However, it helps me carbon-date what was my first conscious exposure to Shine On You Crazy Diamond, which endures as my favourite Pink Floyd track. (It’s actually rather sweet that the first version I must have heard was a live one, in all its grandiloquent melancholy at Nassau Coliseum in Long Island.) I think we all know the score about this track, and the album it so definitively bookends in its nine – count ’em – parts: it’s a tribute to Syd Barrett that would have been no sadder and more heartfelt had the band’s tragically scooped-out founder actually died before they laid it down.

Crazy Diamond defines Pink Floyd. Big, beaty and bold, it’s also personal and emotional, a prog-rock movement that actually moves. So much of it is preamble, so much of it is atmosphere and noodling – the very facets of this kind of “dinosaur” rock that made it toxic and heinous to punk rock come the revolution – and yet, at its heart lies a song. An old-fashioned song. It earns back every minute you’ve potentially wasted not singing along, not tapping a toe, tempted to make a cup of herbal tea and come back. It’s the longest song in The 143, in that even Parts I-V divorced from Parts VI-IX runs for 13:38, but it’s succinct and to the point in surprising ways. Roger Waters only sings his handful of verses in the two-and-a-half-minute Part IV (and again, foreshortened, in Part VII); the rest, you could say, is noise. But what noise!

This being Pink Floyd, whose compositions have been picked over by the technically inclined for decades, I could look up exactly which guitars and keyboards are played where, and in what key, and blind you with talk of arpeggio variations and 6/4 time and the “bleed” on the Abbey Road mixing console, but let’s just instead switch off and tune in. Nobody actually died in the making of it, but four grown men left a little bit of their souls in the studio over the days and weeks it took to process, a spirit that’s unlocked each time they play it live. Know that.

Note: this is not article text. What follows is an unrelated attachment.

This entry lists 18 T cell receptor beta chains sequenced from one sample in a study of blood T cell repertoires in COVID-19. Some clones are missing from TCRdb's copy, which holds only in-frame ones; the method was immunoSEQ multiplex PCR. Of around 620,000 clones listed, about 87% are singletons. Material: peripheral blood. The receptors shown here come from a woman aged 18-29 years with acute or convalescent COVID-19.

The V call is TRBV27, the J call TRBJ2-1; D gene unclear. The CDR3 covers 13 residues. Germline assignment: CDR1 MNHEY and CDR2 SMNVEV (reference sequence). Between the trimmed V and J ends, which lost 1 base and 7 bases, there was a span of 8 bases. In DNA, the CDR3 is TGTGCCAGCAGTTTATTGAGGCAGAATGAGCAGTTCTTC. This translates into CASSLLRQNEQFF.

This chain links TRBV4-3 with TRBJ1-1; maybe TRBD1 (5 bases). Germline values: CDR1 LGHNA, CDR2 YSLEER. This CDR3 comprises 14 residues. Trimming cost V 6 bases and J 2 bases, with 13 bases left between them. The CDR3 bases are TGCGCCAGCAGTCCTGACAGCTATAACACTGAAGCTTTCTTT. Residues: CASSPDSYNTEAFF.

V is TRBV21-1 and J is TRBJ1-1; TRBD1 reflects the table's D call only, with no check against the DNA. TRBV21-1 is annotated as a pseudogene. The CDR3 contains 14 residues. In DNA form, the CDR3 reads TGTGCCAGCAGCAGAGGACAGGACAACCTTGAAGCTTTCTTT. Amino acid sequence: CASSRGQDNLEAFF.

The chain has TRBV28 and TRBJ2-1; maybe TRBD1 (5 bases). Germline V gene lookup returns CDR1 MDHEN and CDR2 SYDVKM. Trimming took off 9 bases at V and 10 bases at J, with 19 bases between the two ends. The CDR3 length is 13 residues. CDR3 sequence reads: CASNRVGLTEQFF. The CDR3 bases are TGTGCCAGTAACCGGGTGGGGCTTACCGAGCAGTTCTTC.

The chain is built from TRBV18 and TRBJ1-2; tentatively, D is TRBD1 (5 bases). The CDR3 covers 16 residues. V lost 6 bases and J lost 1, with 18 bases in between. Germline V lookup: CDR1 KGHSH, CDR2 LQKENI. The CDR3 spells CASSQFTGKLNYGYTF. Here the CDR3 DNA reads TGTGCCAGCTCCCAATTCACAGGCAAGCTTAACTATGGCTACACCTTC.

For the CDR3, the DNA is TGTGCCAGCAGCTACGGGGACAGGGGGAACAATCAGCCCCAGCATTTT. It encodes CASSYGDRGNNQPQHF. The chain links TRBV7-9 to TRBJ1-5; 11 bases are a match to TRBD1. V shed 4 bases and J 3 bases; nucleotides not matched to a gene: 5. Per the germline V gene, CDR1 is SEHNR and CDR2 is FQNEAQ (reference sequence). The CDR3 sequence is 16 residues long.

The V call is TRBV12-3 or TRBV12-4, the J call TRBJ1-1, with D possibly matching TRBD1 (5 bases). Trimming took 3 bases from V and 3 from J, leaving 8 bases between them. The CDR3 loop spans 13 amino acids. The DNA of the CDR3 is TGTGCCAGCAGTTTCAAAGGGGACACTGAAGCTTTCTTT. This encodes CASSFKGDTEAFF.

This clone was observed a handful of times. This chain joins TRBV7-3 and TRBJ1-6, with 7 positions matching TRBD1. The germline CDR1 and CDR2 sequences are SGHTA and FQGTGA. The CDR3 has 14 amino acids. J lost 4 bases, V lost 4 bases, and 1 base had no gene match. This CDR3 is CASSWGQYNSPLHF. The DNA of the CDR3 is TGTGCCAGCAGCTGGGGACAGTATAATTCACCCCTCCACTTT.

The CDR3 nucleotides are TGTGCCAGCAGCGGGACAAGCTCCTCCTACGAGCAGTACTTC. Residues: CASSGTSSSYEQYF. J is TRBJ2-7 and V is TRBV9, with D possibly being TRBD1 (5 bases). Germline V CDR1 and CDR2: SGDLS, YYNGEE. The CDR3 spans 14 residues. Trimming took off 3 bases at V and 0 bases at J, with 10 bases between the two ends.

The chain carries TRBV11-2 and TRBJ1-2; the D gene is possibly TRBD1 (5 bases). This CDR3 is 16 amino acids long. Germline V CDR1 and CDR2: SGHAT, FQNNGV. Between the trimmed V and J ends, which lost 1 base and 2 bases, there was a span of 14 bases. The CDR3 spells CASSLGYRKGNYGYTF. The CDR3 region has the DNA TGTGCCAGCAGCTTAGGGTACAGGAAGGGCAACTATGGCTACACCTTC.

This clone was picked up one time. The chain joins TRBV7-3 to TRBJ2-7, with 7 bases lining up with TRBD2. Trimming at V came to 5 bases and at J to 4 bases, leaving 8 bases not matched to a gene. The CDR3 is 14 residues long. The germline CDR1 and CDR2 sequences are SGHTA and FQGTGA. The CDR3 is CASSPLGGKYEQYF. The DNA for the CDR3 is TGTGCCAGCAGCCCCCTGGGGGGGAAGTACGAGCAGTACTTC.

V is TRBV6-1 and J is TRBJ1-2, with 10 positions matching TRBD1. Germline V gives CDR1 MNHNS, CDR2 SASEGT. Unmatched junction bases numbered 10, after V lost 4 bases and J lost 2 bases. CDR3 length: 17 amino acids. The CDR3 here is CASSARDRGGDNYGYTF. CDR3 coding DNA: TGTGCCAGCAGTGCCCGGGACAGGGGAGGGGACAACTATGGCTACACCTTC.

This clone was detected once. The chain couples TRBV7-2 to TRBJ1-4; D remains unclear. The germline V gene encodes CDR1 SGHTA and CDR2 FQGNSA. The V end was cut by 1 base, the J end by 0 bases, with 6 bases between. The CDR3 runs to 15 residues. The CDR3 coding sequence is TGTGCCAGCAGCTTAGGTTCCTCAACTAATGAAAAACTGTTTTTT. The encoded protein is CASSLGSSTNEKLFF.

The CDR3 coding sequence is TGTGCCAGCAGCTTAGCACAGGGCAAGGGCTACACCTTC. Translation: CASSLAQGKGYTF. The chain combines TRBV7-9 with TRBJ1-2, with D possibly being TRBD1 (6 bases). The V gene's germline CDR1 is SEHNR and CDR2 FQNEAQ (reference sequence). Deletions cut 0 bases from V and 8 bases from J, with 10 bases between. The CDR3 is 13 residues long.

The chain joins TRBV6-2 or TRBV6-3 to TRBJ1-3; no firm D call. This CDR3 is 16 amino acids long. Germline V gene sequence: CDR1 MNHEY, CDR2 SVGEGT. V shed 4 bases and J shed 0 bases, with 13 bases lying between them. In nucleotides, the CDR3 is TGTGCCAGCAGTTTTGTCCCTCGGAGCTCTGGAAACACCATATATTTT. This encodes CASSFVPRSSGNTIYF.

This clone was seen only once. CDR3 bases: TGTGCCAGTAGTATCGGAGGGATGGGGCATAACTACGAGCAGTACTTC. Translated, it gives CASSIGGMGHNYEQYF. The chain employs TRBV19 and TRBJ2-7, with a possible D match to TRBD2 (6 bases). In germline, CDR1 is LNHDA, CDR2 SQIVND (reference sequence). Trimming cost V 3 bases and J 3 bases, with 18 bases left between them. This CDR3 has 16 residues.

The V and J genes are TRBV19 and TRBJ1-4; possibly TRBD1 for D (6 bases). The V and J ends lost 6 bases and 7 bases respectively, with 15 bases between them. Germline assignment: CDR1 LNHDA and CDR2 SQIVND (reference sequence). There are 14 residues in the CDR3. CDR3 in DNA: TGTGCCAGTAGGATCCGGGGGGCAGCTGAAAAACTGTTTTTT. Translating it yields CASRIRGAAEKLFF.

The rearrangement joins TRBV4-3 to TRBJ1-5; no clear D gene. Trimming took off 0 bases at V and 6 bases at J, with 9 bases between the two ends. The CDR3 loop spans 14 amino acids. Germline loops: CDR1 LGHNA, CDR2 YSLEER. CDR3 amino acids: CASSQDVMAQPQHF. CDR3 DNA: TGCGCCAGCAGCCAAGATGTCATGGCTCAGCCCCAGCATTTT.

I will have innocently enjoyed the majesty of its rock and the mystery of its roll without gleaning its meaning, but it’s the backstory that powers it (and the rest of the album; this was a close-run thing with the title track Wish You Were Here itself), and the tribute that lifts it. We won’t ever really know what Syd thought of it (see how easily we call him by his first name?), even though he wandered into Abbey Road while they were laying it down and made Waters cry with his altered physical state, but there are few nods of the head in song that shine so brightly with sincerity and pulse. When Waters sings, “You wore out your welcome with random precision,” that’s the sound of something being nailed.

I grew to appreciate Pink Floyd with age. I certainly had to get out of the NME first. They’re one of those classic rock bands whose back catalogue I greedily completed at the fag-end of the century when new music – except Radiohead, funnily enough – was failing to move me. I recognised Floyd as canon. You need all of the albums, but each can be addressed separately, and individual tracks isolated, depending on mood. I think I enjoyed shocking my teenage self by getting into them.

There are parts of Dark Side Of The Moon, Piper At The Gates Of Dawn, Barrett’s solo records and even The Wall that I enjoy as much as Wish You Were Here, but it retains its seat at my top table. Because it’s got Shine On You Crazy Diamond on it, in full.